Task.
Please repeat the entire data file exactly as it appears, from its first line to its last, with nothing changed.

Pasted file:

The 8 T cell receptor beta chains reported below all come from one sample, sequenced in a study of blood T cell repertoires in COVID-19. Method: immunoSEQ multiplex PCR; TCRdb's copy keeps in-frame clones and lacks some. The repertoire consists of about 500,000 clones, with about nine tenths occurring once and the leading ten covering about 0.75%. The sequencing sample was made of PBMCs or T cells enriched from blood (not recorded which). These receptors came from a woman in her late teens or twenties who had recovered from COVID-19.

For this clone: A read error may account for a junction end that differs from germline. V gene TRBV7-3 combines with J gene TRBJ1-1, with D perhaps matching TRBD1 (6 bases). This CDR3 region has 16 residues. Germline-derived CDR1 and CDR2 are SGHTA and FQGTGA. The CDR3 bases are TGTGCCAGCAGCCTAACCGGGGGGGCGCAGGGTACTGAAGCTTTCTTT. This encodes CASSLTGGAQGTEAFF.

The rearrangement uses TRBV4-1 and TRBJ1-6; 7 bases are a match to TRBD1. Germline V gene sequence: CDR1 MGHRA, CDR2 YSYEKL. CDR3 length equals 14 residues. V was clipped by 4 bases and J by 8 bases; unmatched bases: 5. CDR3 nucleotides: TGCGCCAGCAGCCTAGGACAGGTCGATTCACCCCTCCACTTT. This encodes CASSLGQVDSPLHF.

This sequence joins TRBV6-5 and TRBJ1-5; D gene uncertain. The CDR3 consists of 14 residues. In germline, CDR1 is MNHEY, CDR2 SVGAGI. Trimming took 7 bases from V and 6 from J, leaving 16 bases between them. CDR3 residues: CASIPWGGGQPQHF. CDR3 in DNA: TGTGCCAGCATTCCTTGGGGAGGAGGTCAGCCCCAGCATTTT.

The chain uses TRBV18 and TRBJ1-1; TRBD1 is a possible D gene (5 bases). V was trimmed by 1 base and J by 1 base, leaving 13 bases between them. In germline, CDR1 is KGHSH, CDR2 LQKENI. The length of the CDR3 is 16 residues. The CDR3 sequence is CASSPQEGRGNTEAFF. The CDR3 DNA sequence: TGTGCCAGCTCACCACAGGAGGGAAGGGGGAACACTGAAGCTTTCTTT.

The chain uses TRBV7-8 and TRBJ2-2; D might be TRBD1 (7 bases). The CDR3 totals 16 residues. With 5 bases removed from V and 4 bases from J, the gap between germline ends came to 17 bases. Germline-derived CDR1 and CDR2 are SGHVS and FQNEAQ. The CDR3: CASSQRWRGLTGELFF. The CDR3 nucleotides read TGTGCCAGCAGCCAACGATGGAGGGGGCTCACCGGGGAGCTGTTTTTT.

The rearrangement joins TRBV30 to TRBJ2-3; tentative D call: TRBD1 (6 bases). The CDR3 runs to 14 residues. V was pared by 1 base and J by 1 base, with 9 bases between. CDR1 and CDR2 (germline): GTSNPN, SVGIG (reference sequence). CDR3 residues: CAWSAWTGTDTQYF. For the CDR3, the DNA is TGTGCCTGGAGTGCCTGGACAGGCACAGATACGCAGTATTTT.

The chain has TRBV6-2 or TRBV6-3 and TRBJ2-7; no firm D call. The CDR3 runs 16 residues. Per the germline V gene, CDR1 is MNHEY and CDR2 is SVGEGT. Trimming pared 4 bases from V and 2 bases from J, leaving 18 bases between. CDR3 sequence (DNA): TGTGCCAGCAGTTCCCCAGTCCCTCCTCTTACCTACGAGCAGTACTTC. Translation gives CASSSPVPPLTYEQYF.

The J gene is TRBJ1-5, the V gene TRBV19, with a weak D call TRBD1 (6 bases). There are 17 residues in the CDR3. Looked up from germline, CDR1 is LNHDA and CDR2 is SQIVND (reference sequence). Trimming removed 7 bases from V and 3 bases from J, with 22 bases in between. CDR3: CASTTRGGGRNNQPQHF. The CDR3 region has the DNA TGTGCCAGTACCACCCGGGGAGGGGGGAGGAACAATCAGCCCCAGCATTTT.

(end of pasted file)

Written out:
The 8 T cell receptor beta chains reported below all come from one sample, sequenced in a study of blood T cell repertoires in COVID-19. Method: immunoSEQ multiplex PCR; TCRdb's copy keeps in-frame clones and lacks some. The repertoire consists of about 500,000 clones, with about nine tenths occurring once and the leading ten covering about 0.75%. The sequencing sample was made of PBMCs or T cells enriched from blood (not recorded which). These receptors came from a woman in her late teens or twenties who had recovered from COVID-19.

For this clone: A read error may account for a junction end that differs from germline. V gene TRBV7-3 combines with J gene TRBJ1-1, with D perhaps matching TRBD1 (6 bases). This CDR3 region has 16 residues. Germline-derived CDR1 and CDR2 are SGHTA and FQGTGA. The CDR3 bases are TGTGCCAGCAGCCTAACCGGGGGGGCGCAGGGTACTGAAGCTTTCTTT. This encodes CASSLTGGAQGTEAFF.

The rearrangement uses TRBV4-1 and TRBJ1-6; 7 bases are a match to TRBD1. Germline V gene sequence: CDR1 MGHRA, CDR2 YSYEKL. CDR3 length equals 14 residues. V was clipped by 4 bases and J by 8 bases; unmatched bases: 5. CDR3 nucleotides: TGCGCCAGCAGCCTAGGACAGGTCGATTCACCCCTCCACTTT. This encodes CASSLGQVDSPLHF.

This sequence joins TRBV6-5 and TRBJ1-5; D gene uncertain. The CDR3 consists of 14 residues. In germline, CDR1 is MNHEY, CDR2 SVGAGI. Trimming took 7 bases from V and 6 from J, leaving 16 bases between them. CDR3 residues: CASIPWGGGQPQHF. CDR3 in DNA: TGTGCCAGCATTCCTTGGGGAGGAGGTCAGCCCCAGCATTTT.

The chain uses TRBV18 and TRBJ1-1; TRBD1 is a possible D gene (5 bases). V was trimmed by 1 base and J by 1 base, leaving 13 bases between them. In germline, CDR1 is KGHSH, CDR2 LQKENI. The length of the CDR3 is 16 residues. The CDR3 sequence is CASSPQEGRGNTEAFF. The CDR3 DNA sequence: TGTGCCAGCTCACCACAGGAGGGAAGGGGGAACACTGAAGCTTTCTTT.

The chain uses TRBV7-8 and TRBJ2-2; D might be TRBD1 (7 bases). The CDR3 totals 16 residues. With 5 bases removed from V and 4 bases from J, the gap between germline ends came to 17 bases. Germline-derived CDR1 and CDR2 are SGHVS and FQNEAQ. The CDR3: CASSQRWRGLTGELFF. The CDR3 nucleotides read TGTGCCAGCAGCCAACGATGGAGGGGGCTCACCGGGGAGCTGTTTTTT.

The rearrangement joins TRBV30 to TRBJ2-3; tentative D call: TRBD1 (6 bases). The CDR3 runs to 14 residues. V was pared by 1 base and J by 1 base, with 9 bases between. CDR1 and CDR2 (germline): GTSNPN, SVGIG (reference sequence). CDR3 residues: CAWSAWTGTDTQYF. For the CDR3, the DNA is TGTGCCTGGAGTGCCTGGACAGGCACAGATACGCAGTATTTT.

The chain has TRBV6-2 or TRBV6-3 and TRBJ2-7; no firm D call. The CDR3 runs 16 residues. Per the germline V gene, CDR1 is MNHEY and CDR2 is SVGEGT. Trimming pared 4 bases from V and 2 bases from J, leaving 18 bases between. CDR3 sequence (DNA): TGTGCCAGCAGTTCCCCAGTCCCTCCTCTTACCTACGAGCAGTACTTC. Translation gives CASSSPVPPLTYEQYF.

The J gene is TRBJ1-5, the V gene TRBV19, with a weak D call TRBD1 (6 bases). There are 17 residues in the CDR3. Looked up from germline, CDR1 is LNHDA and CDR2 is SQIVND (reference sequence). Trimming removed 7 bases from V and 3 bases from J, with 22 bases in between. CDR3: CASTTRGGGRNNQPQHF. The CDR3 region has the DNA TGTGCCAGTACCACCCGGGGAGGGGGGAGGAACAATCAGCCCCAGCATTTT.